If you have just made the leap into E39 ownership, congratulations on your new car! If you don’t already know, the E39 generation 5 series is one of the greatest BMW models ever produced. Today, this model is still celebrated for its handling, styling, whisper quiet interior and excellent build quality. They say this is the last of its kind before the road feel was all but eliminated by BMW’s new model designs.
Your leaking oil filter housing gasket has been bothering you for months. Its dripping onto the driveway, requiring a weekly top-up with expensive synthetic oil. “How much money can I waste on oil this month?”, you ask yourself. I totally understand why the average BMW enthusiast would avoid this job for months at a time, however. Digging into this project will take anywhere from 4-6 hours depending upon your proficiency and what other items you replace along the way.
Searching through the list of BMW codes is a necessary part of diagnosing the service engine soon light in your car. After scanning your trouble codes, starting with a code or a group of several codes is a great way to begin diagnosing a problem; many times a quick search of a DTC code will lead to a simple answer to help you complete the repair.
Replacing the coil packs on your BMW is one of the easiest repairs you can do yourself to save money and avoid a trip to the repair shop. In fact, I recently shared an invoice from BMW detailing the ignition coil replacement cost in my E39 that the previous owner had paid for. Often times a failing coil pack will cause symptoms such as: rough idle, poor fuel economy, stumbling acceleration, and will turn on the service engine soon light.
Replacing the front suspension on your E39 is one of the most effective ways to improve the performance of your BMW. However, taking your car to the dealer or independent repair shop can cost thousands to have all of the various front and rear suspension components replaced.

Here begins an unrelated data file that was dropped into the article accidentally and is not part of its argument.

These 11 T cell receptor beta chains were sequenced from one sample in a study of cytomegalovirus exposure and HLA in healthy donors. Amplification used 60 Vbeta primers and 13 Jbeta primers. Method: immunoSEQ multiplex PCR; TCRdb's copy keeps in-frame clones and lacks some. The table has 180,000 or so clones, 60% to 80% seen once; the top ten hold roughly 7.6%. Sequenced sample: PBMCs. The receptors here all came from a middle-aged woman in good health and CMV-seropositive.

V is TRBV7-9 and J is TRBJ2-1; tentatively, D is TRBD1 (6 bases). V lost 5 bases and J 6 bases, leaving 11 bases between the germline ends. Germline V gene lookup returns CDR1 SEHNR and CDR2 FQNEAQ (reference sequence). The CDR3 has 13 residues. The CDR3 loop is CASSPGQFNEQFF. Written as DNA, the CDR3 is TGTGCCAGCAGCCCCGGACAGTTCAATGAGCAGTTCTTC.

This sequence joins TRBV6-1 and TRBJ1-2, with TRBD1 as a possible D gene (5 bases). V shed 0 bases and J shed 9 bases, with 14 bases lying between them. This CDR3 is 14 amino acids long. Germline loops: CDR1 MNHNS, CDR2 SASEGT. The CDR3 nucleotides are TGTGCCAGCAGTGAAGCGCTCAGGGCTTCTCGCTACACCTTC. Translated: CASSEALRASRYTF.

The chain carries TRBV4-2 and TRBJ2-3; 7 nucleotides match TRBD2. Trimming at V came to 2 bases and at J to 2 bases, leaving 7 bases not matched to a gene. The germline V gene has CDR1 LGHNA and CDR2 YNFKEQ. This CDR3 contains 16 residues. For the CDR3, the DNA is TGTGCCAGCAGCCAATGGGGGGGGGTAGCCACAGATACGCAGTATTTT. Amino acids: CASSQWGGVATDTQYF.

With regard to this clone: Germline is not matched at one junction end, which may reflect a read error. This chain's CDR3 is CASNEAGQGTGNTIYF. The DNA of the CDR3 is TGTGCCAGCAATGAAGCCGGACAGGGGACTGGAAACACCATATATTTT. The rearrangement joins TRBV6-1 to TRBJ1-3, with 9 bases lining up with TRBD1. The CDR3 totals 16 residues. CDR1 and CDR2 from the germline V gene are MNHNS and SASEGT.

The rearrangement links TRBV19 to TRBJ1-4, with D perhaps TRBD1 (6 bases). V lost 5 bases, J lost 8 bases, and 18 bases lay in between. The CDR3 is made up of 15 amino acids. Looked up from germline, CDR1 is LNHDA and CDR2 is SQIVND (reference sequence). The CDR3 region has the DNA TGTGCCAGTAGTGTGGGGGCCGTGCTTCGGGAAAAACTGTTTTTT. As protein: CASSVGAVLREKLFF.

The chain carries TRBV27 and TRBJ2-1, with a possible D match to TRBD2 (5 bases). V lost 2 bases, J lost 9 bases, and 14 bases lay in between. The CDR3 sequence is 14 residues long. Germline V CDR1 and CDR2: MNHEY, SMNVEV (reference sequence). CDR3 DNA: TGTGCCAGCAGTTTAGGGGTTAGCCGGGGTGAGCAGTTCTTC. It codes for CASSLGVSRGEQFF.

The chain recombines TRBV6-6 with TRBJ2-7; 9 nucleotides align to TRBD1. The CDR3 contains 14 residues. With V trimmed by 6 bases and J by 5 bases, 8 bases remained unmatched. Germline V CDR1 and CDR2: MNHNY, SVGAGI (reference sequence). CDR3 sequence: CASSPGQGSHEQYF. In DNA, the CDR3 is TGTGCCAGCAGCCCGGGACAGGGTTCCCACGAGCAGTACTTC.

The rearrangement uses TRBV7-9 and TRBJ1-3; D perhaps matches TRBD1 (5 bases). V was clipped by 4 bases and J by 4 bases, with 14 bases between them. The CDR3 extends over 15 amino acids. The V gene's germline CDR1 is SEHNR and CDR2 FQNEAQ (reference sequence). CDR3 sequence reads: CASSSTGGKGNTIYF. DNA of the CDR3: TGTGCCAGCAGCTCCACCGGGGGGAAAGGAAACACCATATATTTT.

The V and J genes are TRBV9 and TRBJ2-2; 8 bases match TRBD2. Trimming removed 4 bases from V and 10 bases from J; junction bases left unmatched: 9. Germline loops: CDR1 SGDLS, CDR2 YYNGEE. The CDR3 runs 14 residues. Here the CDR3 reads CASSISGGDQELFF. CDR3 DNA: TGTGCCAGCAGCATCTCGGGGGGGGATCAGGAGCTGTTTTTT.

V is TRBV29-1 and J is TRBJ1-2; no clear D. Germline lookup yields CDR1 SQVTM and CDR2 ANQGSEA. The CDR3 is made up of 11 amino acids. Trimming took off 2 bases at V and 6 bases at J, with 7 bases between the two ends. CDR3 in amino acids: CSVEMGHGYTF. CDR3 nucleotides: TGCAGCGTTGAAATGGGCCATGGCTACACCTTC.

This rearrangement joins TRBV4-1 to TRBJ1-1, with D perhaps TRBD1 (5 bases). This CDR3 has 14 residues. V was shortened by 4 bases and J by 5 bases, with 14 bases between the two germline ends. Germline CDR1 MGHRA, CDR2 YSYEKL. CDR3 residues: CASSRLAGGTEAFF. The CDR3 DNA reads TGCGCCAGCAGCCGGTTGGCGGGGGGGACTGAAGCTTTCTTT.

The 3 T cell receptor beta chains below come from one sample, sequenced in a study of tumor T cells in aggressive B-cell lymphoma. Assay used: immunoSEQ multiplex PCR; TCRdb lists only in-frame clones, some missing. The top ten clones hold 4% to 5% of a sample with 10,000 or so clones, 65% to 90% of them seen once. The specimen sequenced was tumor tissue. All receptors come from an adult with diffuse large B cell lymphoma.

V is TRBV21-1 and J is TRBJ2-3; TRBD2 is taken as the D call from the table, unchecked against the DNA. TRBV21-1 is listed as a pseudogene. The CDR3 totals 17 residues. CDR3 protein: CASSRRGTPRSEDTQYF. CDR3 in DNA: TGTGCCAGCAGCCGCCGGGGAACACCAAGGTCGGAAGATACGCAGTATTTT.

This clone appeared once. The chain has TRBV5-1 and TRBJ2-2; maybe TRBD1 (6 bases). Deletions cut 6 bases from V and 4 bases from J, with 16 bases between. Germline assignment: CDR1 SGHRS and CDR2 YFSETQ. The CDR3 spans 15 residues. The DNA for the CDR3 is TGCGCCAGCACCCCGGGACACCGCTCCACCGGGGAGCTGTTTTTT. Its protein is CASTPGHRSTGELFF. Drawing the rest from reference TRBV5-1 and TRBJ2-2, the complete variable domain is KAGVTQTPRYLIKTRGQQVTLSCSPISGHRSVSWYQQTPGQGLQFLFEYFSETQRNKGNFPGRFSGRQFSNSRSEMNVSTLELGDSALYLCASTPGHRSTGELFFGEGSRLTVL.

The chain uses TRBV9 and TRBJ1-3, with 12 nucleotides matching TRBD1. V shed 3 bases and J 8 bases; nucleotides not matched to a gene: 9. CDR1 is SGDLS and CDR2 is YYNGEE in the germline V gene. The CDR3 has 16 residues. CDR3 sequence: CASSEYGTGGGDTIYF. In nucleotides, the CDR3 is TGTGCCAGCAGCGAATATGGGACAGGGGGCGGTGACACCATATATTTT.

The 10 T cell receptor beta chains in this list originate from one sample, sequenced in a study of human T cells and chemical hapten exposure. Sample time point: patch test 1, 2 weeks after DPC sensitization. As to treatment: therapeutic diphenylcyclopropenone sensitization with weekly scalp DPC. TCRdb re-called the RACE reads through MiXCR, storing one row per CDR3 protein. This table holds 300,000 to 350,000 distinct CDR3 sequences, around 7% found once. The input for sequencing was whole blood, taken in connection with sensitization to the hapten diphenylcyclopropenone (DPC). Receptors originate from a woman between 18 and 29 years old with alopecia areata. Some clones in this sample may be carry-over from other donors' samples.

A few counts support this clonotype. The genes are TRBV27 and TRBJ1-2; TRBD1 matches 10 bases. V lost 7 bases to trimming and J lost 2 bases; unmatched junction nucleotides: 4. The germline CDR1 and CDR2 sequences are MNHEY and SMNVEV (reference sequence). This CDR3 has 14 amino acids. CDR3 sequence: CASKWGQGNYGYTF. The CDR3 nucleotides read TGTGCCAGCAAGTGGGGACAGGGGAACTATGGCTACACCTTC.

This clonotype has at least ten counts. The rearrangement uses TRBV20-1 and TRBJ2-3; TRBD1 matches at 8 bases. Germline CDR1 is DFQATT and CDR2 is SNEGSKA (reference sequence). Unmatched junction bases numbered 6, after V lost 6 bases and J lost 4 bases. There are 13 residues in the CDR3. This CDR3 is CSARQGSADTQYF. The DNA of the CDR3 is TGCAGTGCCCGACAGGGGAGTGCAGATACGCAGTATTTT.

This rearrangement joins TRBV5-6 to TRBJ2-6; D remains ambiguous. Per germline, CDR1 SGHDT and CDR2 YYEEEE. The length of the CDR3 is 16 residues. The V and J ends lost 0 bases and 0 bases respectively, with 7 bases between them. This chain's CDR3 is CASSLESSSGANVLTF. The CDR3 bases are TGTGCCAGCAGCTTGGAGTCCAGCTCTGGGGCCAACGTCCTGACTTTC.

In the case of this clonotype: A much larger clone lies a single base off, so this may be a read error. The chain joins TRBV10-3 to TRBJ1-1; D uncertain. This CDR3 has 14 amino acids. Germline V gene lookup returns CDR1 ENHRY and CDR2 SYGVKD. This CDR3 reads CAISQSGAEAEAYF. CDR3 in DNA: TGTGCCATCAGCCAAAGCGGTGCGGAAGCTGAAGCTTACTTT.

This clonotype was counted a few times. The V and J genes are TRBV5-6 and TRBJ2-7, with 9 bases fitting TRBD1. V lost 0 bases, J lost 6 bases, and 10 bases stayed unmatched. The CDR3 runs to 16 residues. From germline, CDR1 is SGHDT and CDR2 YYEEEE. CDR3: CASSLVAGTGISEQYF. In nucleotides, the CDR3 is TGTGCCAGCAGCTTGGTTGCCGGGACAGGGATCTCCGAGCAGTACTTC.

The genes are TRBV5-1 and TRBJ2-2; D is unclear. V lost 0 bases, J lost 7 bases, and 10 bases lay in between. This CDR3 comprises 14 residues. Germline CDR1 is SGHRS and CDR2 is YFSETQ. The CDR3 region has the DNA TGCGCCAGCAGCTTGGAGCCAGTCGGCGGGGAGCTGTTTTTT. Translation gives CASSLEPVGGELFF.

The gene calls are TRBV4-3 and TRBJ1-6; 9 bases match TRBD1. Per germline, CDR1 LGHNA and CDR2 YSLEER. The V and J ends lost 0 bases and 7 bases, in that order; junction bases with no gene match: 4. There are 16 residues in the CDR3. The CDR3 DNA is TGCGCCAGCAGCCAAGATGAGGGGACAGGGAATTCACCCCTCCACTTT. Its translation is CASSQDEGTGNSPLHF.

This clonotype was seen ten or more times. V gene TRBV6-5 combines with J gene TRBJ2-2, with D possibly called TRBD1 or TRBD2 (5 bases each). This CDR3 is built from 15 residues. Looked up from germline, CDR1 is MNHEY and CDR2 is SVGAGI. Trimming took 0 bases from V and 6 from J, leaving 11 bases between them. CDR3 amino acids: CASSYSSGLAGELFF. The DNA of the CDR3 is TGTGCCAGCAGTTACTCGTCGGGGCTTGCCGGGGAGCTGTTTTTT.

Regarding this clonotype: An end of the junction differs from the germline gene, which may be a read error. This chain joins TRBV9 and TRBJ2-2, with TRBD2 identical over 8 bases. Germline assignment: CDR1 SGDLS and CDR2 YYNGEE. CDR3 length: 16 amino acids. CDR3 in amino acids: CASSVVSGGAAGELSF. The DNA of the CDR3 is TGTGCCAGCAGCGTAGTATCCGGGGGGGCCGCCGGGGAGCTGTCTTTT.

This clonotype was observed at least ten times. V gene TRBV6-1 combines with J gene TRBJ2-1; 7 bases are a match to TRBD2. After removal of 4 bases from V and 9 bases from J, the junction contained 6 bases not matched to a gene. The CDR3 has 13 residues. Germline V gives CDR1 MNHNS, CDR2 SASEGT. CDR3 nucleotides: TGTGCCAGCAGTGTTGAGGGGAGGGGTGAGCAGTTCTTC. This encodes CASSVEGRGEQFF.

Changing your oil is a necessary part of routine maintenance for any car. While most car owners can get away with a cheap $15.95 oil change from their local repair shop, BMW owners are often charged upwards of $100 at a reputable shop. My local BMW dealer charges $109.95 for an oil change special on the E39. To be fair, some BMW filters can be a little more expensive and most modern models require fully synthetic oil in larger than normal quantities.
Some of the best upgrades you can make to maximize the fuel economy of your BMW include: replacing the spark plugs, keeping correct tire pressures, and replacing old oxygen sensors. The oxygen sensors before the catalytic converters – located in the exhaust manifolds – play a large part in controlling the fuel mixture for the engine. When they have high mileage or have failed they no longer send a clear signal to the engine’s computer, at which point the computer defaults to a base line map designed to protect the engine. This default map is a rich fuel mixture (extra fuel) which causes sluggish performance and decreased fuel economy.
Replacing the spark plugs and coil packs on your BMW is one of the easiest and most affordable ways to increase performance and enhance fuel economy. This job can be completed with just a few basic hand tools and an hour of your time. Factory Bosch ignition coil packs cost about $29 each and NGK platinum factory spec plugs cost about $7 each. At only $36 per cylinder, that puts a full tune up at $216 for a six cylinder and $288 for an 8 cylinder.
Last week I replaced my intake camshaft position sensor, which finally resolved the random stalling issue my E39 was experiencing. It’s very common for these sensors to cause stalling at traffic lights or during slow speed driving when they are starting to fail. Since my car has 135,000 miles on the original sensors, it is recommended that both the intake and exhaust sensors are replaced together. If the intake side failed, logic says the exhaust side is probably not far behind it.
Whether you’re purchasing a used car or are just curious about the age of your tires, it’s a useful skill to be able to read the information on a tire sidewall correctly. This ability comes in handy, especially when you’re about to purchase a used car and the seller is claiming the car has brand new tires.